Advertisement
YOU ARE HERE: LAT HomeCollectionsNews Media

THE WORLD

Zambian who sent photos is acquitted

November 18, 2009|Robyn Dixon

JOHANNESBURG, SOUTH AFRICA — A Zambian editor charged with distributing pornography for sending photographs of a woman forced to give birth on a street during a hospital strike to officials has been acquitted by a court in Lusaka, the capital.

Chief Resident Magistrate Charles Kafunda ruled Monday that there was no evidence the photos were obscene or likely to corrupt public morals.

Chansa Kabwela, the news editor of the independent newspaper the Post, decided the photos were too shocking to publish but sent them to senior government officials and two women's groups to draw attention to the hospital crisis. She was arrested and charged with circulating pornography after President Rupiah Banda publicly urged police to take action.

She could have faced up to five years in prison if convicted.

One of the photos showed a woman on the ground outside a hospital in Lusaka where she had been unable to get care. The body of her dead, partially born infant was visible. Other photos showed people helping the woman out of a vehicle as she was giving birth.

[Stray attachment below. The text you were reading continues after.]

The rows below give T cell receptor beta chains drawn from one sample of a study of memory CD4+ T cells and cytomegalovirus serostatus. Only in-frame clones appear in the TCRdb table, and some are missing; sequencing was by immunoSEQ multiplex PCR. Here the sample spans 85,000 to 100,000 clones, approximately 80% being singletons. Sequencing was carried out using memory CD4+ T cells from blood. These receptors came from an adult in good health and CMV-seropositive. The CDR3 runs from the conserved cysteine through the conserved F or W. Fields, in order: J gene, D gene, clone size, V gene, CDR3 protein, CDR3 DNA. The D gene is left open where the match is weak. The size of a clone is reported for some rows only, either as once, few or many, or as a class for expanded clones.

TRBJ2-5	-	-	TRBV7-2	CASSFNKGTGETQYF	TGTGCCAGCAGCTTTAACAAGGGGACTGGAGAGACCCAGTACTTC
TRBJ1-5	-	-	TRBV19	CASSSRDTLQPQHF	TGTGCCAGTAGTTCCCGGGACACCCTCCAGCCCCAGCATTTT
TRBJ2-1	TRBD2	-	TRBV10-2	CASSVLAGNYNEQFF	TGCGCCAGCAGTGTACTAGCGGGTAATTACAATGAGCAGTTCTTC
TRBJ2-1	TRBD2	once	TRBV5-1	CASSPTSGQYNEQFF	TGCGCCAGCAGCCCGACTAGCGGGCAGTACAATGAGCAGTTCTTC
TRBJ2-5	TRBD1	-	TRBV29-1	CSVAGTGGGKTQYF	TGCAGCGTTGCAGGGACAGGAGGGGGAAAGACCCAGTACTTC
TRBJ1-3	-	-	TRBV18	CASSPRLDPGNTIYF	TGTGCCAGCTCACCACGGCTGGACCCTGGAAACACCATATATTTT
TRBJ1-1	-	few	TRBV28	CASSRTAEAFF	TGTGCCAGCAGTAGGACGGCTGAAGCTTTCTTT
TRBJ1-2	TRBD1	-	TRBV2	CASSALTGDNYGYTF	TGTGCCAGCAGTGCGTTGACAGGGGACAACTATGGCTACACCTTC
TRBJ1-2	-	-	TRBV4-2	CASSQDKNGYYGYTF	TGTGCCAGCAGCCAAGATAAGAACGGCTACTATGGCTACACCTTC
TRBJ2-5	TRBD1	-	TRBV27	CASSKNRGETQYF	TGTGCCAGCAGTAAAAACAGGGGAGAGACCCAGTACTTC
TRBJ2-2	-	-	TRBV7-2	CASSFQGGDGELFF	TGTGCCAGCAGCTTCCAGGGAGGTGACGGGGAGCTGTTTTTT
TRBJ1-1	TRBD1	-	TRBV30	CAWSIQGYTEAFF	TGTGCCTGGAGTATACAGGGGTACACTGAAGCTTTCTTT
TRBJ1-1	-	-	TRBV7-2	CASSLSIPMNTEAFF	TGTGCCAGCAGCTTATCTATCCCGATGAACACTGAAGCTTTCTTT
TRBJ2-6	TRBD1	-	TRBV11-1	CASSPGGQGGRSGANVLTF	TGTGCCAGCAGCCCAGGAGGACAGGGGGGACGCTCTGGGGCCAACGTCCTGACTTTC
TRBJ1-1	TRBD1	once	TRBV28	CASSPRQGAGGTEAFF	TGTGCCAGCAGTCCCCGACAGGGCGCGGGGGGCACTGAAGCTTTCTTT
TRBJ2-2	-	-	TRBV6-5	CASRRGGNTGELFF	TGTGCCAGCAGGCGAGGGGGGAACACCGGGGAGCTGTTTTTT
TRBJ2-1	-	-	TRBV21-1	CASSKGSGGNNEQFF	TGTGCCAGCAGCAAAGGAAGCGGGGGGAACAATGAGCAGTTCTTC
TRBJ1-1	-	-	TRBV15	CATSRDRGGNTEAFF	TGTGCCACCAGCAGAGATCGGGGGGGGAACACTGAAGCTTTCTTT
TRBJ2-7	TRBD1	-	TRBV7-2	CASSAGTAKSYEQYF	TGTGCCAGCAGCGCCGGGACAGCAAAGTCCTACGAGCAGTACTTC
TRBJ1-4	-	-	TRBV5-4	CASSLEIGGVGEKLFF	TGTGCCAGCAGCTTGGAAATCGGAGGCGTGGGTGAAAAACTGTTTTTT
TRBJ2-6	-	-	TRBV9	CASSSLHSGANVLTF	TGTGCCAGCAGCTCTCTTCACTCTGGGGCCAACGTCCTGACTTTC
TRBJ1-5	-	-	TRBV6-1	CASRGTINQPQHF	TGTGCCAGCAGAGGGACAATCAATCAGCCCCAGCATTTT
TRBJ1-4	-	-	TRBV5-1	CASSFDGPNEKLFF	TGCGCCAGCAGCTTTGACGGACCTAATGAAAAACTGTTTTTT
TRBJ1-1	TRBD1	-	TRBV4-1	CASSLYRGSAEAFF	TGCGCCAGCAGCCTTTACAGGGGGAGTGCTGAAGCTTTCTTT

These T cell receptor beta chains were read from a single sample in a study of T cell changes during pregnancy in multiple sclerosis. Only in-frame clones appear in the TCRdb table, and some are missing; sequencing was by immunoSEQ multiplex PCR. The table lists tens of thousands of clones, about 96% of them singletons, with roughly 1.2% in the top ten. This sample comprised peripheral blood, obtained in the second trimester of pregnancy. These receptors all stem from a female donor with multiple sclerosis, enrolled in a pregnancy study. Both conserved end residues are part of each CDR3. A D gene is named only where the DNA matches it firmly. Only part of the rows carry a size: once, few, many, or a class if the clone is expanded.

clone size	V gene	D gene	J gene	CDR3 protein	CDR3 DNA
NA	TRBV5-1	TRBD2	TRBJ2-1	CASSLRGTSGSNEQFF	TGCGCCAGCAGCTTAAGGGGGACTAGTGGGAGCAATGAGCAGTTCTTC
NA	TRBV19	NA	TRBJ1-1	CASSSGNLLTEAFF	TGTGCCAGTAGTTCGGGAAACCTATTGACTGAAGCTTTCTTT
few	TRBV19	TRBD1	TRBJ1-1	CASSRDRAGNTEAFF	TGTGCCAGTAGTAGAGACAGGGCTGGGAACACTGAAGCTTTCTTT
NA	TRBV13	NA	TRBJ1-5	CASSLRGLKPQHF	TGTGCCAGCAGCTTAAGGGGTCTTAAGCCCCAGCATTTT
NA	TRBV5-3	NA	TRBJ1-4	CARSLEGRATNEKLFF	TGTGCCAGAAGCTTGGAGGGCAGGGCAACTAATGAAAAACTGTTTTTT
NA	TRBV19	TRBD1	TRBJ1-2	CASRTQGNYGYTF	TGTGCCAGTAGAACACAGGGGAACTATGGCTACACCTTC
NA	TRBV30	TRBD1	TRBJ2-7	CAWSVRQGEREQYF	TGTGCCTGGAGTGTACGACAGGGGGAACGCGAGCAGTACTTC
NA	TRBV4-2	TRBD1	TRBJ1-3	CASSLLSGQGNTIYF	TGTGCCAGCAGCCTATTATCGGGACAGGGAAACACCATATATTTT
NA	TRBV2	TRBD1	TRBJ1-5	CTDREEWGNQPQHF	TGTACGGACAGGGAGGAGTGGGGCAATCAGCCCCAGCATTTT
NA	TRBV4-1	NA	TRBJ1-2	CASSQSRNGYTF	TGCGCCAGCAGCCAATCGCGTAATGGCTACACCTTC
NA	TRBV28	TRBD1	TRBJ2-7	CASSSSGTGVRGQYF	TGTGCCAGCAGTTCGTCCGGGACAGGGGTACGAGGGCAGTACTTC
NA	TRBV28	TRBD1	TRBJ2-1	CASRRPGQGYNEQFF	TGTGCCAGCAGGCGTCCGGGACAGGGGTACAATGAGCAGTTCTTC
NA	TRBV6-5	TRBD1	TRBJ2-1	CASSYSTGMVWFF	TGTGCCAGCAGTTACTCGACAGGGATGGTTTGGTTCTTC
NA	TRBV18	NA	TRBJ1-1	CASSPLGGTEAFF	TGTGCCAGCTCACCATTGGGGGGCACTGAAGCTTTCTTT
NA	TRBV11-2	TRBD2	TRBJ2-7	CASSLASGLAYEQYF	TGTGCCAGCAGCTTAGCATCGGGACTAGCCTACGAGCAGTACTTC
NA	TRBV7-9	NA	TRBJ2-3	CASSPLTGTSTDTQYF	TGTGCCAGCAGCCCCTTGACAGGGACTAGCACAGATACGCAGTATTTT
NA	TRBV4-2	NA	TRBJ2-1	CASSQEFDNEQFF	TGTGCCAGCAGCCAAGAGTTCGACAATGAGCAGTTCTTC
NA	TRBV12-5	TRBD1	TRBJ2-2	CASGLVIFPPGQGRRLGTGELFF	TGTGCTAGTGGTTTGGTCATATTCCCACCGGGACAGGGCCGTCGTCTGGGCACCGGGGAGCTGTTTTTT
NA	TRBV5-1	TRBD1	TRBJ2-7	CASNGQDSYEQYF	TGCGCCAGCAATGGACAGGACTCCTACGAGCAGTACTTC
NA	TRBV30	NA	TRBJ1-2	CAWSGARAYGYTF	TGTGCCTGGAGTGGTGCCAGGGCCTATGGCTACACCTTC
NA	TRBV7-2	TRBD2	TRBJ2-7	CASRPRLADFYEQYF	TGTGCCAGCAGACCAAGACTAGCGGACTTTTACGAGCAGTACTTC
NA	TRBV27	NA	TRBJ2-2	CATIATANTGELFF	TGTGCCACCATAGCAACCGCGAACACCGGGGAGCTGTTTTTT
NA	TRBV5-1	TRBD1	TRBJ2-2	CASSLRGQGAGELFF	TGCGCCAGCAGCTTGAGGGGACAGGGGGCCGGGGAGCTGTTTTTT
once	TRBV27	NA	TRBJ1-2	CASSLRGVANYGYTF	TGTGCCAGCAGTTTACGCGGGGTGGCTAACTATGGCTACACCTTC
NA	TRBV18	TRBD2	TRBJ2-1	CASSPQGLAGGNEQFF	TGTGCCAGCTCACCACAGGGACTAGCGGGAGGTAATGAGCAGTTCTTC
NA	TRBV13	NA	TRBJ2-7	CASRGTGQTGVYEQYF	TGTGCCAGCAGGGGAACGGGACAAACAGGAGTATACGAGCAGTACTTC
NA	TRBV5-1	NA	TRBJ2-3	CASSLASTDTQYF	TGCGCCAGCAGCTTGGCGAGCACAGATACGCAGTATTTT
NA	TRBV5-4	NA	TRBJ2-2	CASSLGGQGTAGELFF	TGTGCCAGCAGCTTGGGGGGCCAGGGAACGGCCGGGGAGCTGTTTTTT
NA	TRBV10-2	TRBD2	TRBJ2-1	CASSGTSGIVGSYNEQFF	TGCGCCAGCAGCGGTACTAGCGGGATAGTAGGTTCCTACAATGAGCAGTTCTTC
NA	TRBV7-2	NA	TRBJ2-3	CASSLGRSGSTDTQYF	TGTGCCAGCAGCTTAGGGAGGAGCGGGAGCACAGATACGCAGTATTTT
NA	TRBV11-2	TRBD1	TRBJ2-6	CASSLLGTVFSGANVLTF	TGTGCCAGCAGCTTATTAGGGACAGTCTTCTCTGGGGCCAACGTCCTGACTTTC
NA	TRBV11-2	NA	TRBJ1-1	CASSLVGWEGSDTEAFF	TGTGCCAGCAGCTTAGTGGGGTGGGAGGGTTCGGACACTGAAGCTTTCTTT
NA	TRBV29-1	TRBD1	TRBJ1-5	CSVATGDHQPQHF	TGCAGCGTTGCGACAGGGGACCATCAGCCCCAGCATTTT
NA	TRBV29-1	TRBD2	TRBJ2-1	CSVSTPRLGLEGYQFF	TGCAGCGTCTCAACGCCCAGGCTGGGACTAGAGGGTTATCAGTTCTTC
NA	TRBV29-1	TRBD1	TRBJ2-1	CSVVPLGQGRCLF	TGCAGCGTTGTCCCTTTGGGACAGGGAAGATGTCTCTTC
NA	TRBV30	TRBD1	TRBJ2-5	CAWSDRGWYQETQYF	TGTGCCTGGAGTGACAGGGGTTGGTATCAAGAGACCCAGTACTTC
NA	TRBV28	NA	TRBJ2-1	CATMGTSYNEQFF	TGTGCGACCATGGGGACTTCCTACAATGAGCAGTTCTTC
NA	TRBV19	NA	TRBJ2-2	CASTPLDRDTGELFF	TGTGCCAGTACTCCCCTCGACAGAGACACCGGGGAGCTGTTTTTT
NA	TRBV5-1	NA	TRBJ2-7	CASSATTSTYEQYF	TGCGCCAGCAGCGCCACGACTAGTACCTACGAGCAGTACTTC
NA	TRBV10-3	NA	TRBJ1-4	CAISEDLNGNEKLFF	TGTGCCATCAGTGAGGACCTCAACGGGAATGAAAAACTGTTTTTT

The photos were taken in June by the pregnant woman's husband. Kabwela argued that sending them to officials, including the nation's deputy president and the health minister, did not constitute distributing pornography. The real issue was the hospital strike that deprived Zambians of health care for a month, she said.

Some news media advocates say the charges were designed to exert political pressure on the Post, which has been critical of the Banda government. Critics say media freedom has been eroding in Zambia.

"I'm happy that the court has vindicated me. This is a victory for the media," Kabwela told reporters after the judgment. She said it was possible the charges were political because it was clear the photos weren't pornographic.

Kafunda, the magistrate, said witnesses who had seen the photos testified that they were disgusting, shocking and unacceptable, but not that they were obscene.

"The prosecution failed to establish a prima facie element of obscenity," Kafunda said. "I therefore dismiss the case and acquit the accused person accordingly."

Zambian prosecutors made no immediate announcement on whether they would appeal the ruling.

--

robyn.dixon@latimes.com

Advertisement
Los Angeles Times Articles
|
|
|